Last Updated on Mar 3rd, 2024

E-collars and bark collars

Let’s face it: puppies and teenage dogs can be a huge pain in the butt. It can be tempting to want to just reach for a remote that could stop your puppy from doing all sorts of nasty things.

Shock collars are sometimes suggested for use to stop puppies from chewing, barking, biting, or behaving aggressively.

But using a shock collar can have unpleasant side effects, especially for a puppy. Here’s why:

  • Shock collars (or e-collars) operate by passing electric current into the neck of your dog. This is often called a stimulation. It’s meant to be a deterrent – this means it will range from irritating to downright painful.
  • Some will claim that shock collars aren’t meant to be punishment. The fact is, if something reduces your dog’s likelihood to repeat a behavior, it’s punishment. If your puppy’s behavior isn’t changing, then what are you doing?
  • Some claim that the stimulation of a shock collar is meant to mimic the nip/correction of a mother dog. The fact is, mother dogs very rarely bite their puppies. This statement is meant to make you feel better because a shock collar is “natural.” But watching videos of mother dogs interacting with puppies will quickly show you that’s not the case.
  • Shock collars don’t tell your puppy what TO do. Sure, you might stop the unwanted behavior (because the shock hurts, startles, or is uncomfortable), but it doesn’t teach your puppy how to behave instead.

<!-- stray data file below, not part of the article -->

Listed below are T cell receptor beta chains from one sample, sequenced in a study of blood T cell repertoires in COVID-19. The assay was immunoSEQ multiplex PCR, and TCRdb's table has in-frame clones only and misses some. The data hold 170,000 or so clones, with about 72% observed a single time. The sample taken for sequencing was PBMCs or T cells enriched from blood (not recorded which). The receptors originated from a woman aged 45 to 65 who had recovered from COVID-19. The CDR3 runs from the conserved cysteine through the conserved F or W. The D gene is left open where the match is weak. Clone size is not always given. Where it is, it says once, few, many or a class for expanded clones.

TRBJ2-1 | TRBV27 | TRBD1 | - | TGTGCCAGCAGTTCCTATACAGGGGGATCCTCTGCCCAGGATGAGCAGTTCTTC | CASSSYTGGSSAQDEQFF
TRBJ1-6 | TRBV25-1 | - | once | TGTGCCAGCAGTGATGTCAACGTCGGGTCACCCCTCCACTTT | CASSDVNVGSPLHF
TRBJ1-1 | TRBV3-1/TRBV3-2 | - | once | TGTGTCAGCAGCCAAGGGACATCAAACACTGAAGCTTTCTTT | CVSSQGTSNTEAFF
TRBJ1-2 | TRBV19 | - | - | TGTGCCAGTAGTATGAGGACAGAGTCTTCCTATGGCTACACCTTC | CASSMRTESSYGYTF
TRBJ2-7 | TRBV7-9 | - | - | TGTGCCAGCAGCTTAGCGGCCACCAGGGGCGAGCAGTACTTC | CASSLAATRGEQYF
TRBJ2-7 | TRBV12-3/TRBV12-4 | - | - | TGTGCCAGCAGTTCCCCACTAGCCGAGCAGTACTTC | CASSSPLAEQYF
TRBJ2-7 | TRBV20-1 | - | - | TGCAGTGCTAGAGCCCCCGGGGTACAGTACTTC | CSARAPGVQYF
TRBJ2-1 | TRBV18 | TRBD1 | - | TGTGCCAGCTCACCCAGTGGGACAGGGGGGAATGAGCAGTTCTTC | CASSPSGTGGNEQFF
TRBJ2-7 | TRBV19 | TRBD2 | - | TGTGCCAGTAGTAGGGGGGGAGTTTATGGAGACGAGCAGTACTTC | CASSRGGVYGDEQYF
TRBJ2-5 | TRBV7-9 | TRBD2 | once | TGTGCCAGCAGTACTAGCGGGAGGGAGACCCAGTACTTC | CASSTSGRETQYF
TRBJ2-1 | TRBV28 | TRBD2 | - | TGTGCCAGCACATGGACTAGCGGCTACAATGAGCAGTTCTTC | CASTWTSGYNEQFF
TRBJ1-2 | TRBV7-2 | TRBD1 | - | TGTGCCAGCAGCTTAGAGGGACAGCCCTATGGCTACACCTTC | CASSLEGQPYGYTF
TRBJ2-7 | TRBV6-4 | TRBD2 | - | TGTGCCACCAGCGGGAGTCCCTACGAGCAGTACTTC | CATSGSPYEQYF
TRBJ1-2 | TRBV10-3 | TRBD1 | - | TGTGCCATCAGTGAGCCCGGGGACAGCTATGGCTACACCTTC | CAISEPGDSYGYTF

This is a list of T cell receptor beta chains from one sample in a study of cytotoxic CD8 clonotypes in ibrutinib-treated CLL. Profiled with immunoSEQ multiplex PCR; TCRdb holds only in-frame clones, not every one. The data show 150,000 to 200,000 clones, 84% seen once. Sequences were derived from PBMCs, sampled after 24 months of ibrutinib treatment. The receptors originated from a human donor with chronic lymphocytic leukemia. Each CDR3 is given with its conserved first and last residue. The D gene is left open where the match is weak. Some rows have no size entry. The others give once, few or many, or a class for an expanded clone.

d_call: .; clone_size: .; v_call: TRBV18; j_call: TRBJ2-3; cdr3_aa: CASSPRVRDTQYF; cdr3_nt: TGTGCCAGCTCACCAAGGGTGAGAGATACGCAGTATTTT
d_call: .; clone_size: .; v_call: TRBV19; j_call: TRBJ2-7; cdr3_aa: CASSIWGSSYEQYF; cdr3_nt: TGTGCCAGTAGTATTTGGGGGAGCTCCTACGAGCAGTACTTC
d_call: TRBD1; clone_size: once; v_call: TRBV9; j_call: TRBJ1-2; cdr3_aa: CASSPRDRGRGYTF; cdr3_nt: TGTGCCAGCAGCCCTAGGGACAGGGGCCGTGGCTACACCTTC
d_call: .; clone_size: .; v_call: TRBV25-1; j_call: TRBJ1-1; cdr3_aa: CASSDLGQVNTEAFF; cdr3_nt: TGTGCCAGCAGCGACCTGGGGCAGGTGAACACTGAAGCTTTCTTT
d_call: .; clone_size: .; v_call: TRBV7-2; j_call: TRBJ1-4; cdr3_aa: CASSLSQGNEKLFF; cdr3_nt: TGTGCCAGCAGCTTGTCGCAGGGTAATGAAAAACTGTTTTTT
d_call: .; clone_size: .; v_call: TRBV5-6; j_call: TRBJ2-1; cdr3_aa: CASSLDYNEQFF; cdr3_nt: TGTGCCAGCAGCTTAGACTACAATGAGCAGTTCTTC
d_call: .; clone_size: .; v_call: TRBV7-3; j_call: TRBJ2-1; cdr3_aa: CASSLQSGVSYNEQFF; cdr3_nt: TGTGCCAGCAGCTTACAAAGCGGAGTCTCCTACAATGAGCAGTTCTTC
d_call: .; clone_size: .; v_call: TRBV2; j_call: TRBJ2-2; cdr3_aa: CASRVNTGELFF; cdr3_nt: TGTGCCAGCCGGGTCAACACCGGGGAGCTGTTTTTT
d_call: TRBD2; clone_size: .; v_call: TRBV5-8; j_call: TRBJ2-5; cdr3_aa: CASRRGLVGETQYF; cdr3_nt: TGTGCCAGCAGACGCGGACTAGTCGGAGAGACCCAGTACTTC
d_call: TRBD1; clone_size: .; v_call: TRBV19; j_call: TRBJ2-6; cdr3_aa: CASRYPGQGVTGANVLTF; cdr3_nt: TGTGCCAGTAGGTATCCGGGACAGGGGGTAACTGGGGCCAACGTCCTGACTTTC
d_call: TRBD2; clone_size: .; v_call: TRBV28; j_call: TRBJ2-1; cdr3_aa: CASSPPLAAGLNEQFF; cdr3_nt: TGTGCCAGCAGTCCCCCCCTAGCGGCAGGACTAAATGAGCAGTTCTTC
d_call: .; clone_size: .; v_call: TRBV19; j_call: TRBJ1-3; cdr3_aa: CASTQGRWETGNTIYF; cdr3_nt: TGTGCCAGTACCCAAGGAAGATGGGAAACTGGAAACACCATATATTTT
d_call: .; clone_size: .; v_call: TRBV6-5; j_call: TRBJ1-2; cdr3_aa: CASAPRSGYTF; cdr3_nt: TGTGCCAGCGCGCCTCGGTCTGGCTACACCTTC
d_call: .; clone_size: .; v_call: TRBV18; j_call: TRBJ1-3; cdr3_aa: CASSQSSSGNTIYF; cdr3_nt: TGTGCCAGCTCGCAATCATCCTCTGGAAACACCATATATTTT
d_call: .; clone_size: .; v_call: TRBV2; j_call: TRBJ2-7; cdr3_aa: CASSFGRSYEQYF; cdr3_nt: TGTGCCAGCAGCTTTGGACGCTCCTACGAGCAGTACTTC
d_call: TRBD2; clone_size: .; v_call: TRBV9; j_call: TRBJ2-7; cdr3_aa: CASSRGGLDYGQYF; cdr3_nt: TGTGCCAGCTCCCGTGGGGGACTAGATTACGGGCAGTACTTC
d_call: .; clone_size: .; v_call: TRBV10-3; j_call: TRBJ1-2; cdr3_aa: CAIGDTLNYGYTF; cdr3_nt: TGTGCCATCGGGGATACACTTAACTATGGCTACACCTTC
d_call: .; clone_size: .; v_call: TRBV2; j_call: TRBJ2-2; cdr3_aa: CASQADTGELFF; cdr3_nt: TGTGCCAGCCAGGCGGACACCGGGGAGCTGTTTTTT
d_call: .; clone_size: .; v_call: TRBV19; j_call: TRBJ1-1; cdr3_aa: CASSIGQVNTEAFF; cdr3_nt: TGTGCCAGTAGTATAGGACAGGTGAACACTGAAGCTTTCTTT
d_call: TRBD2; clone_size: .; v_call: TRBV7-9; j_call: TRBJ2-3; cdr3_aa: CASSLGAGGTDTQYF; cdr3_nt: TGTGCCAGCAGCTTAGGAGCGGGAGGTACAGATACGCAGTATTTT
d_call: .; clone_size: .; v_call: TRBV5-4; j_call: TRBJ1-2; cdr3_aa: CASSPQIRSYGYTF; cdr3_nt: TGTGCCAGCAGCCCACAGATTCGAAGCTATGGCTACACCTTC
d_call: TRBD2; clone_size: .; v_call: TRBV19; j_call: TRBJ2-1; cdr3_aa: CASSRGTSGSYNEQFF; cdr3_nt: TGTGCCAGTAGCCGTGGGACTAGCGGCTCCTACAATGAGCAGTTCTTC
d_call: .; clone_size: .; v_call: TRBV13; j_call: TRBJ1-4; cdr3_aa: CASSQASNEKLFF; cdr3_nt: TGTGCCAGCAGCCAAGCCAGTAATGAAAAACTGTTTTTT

• “Misbehavior” by your puppy is probably normal puppy behavior. It’s prudent to teach your pup how to behave using positive reinforcement techniques such as treats.
  • Bad timing with a shock collar can create fear or even phobias. In a young puppy, this might mean a lifelong fear of other dogs because you shocked him too hard when he jumped on another dog, and now he’s scared of them.
  • Improper setting of the shock collar can really hurt or scare your puppy if it’s too high. Set the collar too low, and you might accidentally train your puppy to gradually ignore the shocks.
  • For more research on e-collars, see the studies by Sylvia Massen (2018) and Emily Blackwell (2006)

Modern e-collars often come with up to 100 different levels of stimulation. That sounds great – you don’t have to zap your puppy! But remember that in order to be effective, the shock collar must at least be irritating or startling.

 

These issues with e collars don’t go away with age. However, the problems with creating phobias are much more serious when a puppy is still undergoing socialization.